US Brand Names
Rifapentine (RIF-a-pen-teen) is used with other medicines to treat tuberculosis.
To help clear up your tuberculosis completely, you must keep taking this medicine for the full time of treatment, even if you begin to feel better. This is very important. It is also important that you do not miss any doses.
Rifapentine is available only with your doctor's prescription, in the following dosage form:
In deciding to use a medicine, the risks of taking the medicine must be weighed against the good it will do. This is a decision you and your doctor will make. For rifapentine, the following should be considered:
Tell your doctor if you have ever had any unusual or allergic reaction to rifabutin (e.g., Mycobutin), rifampin (e.g., Rifadin), or rifapentine. Also tell your health care professional if you are allergic to any other substances, such as foods, preservatives, or dyes.
Use of rifapentine during the last few weeks of pregnancy may rarely result in bleeding in the mother and newborn.
It is not known whether rifapentine passes into the breast milk.
Safety and efficacy have not been established in infants and children younger than 12 years of age. For children 12 years of age and older, rifapentine is not expected to cause different side effects or problems than it does in adults.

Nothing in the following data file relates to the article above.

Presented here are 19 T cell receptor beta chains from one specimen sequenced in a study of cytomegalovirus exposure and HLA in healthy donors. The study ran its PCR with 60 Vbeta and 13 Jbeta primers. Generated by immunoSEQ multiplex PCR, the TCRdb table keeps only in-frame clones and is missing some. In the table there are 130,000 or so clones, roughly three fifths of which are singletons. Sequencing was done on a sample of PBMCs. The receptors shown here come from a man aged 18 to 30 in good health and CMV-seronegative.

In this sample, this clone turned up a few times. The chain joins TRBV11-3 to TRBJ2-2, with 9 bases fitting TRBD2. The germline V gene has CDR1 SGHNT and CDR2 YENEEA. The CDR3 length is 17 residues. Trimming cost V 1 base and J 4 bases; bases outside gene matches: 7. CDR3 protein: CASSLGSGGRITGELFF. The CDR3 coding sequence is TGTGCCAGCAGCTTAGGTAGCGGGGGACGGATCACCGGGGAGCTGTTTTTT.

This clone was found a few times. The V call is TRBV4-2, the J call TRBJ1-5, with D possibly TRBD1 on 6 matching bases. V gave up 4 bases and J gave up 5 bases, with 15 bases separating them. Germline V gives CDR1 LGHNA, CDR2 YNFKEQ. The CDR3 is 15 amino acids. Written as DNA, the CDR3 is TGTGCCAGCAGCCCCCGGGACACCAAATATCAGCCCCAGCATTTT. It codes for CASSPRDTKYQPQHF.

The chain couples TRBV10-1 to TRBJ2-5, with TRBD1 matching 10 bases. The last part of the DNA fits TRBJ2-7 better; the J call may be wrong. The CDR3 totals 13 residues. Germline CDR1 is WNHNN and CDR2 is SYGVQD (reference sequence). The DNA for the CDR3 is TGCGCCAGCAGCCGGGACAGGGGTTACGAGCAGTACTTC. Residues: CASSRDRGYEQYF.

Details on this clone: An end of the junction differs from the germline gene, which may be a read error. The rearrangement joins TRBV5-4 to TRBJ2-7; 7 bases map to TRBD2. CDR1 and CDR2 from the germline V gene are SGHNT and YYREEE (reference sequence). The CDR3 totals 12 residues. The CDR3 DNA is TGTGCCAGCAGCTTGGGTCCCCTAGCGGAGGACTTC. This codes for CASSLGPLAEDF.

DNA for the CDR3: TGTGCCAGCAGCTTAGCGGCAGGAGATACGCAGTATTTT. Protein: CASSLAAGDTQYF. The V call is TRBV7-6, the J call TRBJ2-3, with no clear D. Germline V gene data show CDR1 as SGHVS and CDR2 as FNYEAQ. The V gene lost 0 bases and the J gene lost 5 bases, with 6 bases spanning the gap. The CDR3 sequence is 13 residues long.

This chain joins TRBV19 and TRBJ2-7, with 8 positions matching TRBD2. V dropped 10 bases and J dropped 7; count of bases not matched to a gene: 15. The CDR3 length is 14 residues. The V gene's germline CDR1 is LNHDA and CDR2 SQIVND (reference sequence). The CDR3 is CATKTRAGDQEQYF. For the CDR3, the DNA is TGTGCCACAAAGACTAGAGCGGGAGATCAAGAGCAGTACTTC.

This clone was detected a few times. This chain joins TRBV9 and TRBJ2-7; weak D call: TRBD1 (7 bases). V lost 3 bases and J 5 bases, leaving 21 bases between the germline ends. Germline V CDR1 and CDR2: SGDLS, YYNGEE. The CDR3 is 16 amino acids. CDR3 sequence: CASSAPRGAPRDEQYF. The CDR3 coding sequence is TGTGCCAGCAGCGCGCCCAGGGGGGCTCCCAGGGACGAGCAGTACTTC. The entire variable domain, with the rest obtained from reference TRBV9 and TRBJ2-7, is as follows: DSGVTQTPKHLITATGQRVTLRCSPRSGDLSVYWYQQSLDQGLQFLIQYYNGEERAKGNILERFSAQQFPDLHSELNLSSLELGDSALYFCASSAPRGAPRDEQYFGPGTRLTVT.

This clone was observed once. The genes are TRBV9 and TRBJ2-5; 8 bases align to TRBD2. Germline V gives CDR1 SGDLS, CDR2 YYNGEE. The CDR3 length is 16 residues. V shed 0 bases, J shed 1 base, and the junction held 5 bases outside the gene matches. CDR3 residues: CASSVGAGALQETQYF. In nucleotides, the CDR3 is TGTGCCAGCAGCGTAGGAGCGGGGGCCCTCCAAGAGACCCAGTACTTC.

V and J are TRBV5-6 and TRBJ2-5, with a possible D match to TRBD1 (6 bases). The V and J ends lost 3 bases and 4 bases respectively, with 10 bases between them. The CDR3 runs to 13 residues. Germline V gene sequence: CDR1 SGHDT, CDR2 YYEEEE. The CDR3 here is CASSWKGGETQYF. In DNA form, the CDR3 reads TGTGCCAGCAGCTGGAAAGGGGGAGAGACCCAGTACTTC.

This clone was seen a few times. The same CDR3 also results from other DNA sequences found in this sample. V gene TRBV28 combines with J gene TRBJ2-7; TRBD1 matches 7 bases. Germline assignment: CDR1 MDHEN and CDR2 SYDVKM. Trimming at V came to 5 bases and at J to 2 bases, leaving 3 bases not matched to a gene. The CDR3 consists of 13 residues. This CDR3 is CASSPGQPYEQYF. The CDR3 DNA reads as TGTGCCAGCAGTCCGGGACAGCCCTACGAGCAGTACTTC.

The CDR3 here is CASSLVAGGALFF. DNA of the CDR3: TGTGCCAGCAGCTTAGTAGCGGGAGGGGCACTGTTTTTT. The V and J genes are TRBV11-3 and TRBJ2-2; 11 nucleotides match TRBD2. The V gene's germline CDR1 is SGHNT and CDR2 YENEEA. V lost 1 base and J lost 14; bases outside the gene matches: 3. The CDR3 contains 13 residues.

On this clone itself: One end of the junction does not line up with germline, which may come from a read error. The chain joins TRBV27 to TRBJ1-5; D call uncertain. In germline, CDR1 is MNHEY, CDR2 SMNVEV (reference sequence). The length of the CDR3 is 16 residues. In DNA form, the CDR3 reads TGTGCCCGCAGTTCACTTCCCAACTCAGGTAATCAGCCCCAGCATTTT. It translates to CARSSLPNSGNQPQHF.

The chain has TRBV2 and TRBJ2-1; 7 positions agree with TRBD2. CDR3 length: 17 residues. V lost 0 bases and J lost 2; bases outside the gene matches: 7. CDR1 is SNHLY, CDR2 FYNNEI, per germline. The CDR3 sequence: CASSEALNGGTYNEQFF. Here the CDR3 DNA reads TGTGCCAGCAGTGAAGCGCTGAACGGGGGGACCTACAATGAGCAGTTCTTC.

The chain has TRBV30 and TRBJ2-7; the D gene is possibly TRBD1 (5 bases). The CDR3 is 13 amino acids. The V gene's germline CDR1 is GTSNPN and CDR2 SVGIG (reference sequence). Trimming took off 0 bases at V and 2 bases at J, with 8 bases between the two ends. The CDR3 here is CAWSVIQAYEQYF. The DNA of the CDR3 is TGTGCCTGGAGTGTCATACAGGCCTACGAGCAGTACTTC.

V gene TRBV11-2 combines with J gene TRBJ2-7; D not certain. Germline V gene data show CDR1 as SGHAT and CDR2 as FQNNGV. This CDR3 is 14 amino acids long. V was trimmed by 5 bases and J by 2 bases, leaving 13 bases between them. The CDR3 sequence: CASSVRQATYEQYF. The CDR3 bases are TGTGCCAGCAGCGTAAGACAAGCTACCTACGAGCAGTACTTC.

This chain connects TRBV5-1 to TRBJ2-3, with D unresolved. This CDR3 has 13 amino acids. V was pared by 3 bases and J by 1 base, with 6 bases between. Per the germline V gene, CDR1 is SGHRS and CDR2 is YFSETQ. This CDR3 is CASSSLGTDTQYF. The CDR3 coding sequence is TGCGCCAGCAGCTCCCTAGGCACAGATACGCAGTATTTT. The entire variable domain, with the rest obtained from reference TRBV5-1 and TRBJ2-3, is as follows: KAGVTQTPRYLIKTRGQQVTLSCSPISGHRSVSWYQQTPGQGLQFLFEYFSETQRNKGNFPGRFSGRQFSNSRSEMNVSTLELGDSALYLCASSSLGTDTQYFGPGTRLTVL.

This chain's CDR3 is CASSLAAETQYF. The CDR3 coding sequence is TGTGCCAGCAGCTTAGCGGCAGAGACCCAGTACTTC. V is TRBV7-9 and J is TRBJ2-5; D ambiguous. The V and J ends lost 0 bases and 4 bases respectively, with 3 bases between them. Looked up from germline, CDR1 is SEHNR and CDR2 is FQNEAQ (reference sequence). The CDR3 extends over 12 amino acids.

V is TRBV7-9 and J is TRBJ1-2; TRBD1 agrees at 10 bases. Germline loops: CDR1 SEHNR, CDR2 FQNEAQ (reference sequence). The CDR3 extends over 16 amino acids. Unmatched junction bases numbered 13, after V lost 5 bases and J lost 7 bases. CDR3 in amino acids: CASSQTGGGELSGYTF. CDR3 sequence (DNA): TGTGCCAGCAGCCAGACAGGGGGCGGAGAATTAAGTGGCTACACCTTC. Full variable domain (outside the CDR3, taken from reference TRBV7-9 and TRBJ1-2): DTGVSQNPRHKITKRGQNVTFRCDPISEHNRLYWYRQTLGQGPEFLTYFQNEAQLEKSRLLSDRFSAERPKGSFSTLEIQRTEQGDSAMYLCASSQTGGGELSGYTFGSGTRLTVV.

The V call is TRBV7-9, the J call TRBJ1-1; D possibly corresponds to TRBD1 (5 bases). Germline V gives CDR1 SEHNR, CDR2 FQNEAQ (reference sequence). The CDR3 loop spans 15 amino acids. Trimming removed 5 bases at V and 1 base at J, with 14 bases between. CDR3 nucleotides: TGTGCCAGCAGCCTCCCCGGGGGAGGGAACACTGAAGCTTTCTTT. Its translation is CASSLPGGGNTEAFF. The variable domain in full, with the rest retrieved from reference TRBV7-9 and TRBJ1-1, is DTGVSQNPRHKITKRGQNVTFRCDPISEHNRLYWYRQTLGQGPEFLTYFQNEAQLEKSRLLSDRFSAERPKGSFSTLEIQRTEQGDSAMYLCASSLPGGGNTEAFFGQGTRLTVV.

Rifapentine is not expected to cause different side effects or problems in older people than it does in younger adults.
Although certain medicines should not be used together at all, in other cases two different medicines may be used together even if an interaction might occur. In these cases, your doctor may want to change the dose, or other precautions may be necessary. When you are taking rifapentine, it is especially important that your health care professional know if you are taking any of the following:
• Alcohol-Alcohol may increase the chance of liver damage if taken with rifapentine
• Antidiabetic agents, oral (diabetes medicine you take by mouth) or
• Chloramphenicol (e.g., Chloromycetin) or
• Ciprofloxacin (e.g., Cipro) or
• Clarithromycin (e.g., Biaxin) or
• Corticosteroids (cortisone-like medicine) or
• Delavirdine (e.g., Rescriptor) or
• Digitalis glycosides (heart medicine) or
• Diltiazem (e.g., Cardizem) or
• Disopyramide (e.g., Norpace) or
• Doxycycline (e.g., Vibramycin) or
• Estrogen-containing oral contraceptives (birth control pills) or
• Fluconazole (e.g., Diflucan) or
• Human immunodeficiency virus (HIV) protease inhibitors (medicines for the treatment of HIV infection) or
• Itraconazole (e.g., Sporanox) or
• Ketoconazole (e.g., Nizoral) or
• Methadone (e.g., Dolophine) or
• Mexiletine (e.g., Mexitil) or
• Nifedipine (e.g., Procardia) or
• Phenytoin (e.g., Dilantin) or
• Quinidine (e.g., Quinidex) or
• Theophylline (e.g., Theo-dur) or
• Tocainide (e.g., Tonocard) or
• Verapamil (e.g., Calan) or